One of the world's most brilliant alternative journalists, Alexander Cockburn, has died of cancer at the age of 71.
The Scottish-born co-editor of the CounterPunch website never shied away from skewering hypocrisy. His long history in journalism included stints at the Wall Street Journal, the Village Voice, and the Nation.
Often a critic of Israeli policies, he also didn't hesitate to rip into the mainstream media's habit of patting itself on the back.
"The truth is that the Pulitzer business—and, given the promotional uses to which the prizes are put, it definitely is a business—is a self-validating ritual whereby journalists give each other prizes and then boast to the public about them," he wrote. "Each year's ritual proclaims that journalism once again has maintained sufficiently high standards to merit such acclaim."
Cockburn ridiculed New York Times foreign-affairs columnist Thomas Friedman, a multiple Pulitzer Prize winner, as "one of the most pompous people on the planet" and a "nitwit" for supporting the 2003 attack on Iraq.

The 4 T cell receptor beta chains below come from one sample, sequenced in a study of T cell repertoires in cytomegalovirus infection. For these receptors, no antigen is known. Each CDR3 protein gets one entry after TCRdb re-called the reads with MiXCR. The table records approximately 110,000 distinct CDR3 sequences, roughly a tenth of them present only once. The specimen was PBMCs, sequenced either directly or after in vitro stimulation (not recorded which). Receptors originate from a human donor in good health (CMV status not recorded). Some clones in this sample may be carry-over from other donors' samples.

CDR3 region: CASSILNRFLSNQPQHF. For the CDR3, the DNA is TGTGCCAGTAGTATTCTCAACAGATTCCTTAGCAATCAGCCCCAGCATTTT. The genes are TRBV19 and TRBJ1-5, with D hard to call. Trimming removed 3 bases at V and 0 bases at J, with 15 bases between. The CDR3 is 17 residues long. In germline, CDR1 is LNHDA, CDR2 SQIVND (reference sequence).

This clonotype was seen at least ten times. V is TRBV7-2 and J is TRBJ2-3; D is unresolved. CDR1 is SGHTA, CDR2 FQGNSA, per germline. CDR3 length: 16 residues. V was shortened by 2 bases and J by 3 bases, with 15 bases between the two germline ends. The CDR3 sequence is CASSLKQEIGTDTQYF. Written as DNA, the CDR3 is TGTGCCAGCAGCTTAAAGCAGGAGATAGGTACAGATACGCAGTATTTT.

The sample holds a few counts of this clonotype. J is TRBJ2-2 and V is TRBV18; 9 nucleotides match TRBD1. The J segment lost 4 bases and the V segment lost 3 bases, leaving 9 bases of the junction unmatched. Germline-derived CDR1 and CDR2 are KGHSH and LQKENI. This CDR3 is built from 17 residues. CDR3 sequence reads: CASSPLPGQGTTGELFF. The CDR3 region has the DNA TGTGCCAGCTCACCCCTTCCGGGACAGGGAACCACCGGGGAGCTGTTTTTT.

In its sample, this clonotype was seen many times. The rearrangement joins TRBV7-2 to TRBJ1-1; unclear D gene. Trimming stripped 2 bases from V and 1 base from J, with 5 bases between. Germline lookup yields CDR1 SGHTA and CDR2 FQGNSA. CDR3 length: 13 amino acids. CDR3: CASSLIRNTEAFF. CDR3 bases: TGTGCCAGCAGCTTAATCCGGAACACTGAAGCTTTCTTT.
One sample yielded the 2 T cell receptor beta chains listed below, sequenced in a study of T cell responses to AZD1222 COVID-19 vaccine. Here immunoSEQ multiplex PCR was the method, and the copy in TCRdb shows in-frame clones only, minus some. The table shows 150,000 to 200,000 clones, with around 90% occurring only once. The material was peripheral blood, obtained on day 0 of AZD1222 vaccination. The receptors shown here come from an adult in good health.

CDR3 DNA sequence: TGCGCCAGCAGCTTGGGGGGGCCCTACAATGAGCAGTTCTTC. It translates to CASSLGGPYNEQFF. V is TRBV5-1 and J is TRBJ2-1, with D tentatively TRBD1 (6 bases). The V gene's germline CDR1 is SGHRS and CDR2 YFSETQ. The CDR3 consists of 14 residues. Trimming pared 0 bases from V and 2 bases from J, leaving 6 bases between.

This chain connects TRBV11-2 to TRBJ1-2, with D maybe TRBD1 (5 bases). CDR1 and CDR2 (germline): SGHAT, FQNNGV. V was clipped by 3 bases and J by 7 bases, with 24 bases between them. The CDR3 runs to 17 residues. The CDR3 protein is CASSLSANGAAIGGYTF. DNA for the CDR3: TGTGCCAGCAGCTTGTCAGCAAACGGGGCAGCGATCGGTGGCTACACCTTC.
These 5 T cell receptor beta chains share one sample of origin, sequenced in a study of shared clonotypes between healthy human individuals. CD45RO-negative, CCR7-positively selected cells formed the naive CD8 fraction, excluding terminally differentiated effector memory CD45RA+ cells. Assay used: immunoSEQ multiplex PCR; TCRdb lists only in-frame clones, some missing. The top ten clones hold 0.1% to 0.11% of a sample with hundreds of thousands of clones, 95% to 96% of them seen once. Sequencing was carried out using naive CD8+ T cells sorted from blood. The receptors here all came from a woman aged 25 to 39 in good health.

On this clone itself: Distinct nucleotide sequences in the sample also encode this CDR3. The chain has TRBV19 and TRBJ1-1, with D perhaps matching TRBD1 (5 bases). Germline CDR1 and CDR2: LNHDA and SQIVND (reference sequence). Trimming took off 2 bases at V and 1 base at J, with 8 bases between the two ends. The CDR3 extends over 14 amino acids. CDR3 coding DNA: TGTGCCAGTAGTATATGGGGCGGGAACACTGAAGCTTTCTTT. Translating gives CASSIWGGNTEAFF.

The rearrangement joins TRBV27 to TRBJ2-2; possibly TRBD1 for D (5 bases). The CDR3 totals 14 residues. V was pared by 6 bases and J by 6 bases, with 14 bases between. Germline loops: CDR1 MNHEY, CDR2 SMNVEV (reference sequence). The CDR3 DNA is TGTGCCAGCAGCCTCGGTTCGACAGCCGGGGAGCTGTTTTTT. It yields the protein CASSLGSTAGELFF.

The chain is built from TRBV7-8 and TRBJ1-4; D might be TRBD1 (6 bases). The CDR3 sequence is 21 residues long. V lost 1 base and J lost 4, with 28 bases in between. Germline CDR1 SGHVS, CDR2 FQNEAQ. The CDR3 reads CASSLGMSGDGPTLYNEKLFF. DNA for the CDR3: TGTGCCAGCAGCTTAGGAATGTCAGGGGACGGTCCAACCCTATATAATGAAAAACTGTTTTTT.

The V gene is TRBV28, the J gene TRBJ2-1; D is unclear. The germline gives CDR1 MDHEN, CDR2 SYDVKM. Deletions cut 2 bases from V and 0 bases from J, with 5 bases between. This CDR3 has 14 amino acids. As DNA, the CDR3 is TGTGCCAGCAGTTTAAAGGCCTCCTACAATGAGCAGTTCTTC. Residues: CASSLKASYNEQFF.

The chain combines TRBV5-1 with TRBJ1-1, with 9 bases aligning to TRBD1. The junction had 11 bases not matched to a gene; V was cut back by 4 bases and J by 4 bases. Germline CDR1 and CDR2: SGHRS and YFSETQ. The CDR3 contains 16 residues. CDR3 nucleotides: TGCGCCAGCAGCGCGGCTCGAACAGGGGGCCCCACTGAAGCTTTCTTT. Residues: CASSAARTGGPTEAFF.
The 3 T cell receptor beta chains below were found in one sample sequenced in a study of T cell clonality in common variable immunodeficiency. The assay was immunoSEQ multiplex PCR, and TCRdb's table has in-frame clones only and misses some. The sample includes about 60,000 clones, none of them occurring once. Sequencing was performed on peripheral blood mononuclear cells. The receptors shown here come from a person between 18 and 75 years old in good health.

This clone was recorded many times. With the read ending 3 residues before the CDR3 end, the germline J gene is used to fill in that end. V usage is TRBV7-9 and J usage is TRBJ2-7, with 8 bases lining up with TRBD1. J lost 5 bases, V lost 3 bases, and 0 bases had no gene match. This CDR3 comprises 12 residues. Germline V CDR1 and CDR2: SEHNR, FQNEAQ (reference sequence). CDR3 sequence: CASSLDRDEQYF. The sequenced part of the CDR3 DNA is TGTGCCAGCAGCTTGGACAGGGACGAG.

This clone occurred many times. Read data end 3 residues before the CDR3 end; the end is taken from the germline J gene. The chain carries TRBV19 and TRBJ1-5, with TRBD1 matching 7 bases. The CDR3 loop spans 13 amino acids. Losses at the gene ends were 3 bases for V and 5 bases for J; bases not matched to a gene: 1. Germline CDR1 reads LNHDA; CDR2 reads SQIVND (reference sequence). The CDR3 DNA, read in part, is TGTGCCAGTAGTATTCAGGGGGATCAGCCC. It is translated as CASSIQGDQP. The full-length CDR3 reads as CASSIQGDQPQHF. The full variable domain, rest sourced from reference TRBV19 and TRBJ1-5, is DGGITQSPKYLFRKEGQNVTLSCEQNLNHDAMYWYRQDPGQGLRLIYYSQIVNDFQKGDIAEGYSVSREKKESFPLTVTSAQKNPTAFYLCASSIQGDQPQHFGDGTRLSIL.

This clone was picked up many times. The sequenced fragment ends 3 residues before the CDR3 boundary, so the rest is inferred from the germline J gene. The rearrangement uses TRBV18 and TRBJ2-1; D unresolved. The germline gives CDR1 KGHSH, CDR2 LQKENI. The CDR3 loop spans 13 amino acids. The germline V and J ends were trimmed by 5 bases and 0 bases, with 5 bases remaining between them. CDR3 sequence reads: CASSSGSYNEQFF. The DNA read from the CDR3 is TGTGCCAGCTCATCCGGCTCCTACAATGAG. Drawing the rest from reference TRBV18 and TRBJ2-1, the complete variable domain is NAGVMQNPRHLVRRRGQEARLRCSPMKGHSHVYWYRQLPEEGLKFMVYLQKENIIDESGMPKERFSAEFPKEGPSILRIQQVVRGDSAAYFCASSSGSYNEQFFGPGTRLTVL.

He also trashed former alternative journalist turned Bush administration supporter Christopher Hitchens in an obituary.
"I guess the lowest of a number of low points was when he went to the White House to give a cheerleading speech on the eve of the 2003 invasion of Iraq," Cockburn scoffed. "I think he knew long, long before that this is where he would end up, as a right-wing codger."
Later, Cockburn sneered that Hitchens was "always tight with beggars, just like the snotty Fabians who used to deprecate charity".
R.I.P. Alexander Cockburn.
Cockburn's final column was a withering denunciation of the British government's response to the latest banking scandal: former Barclays CEO Bob Diamond's connection to the manipulation of global benchmark interest rates.
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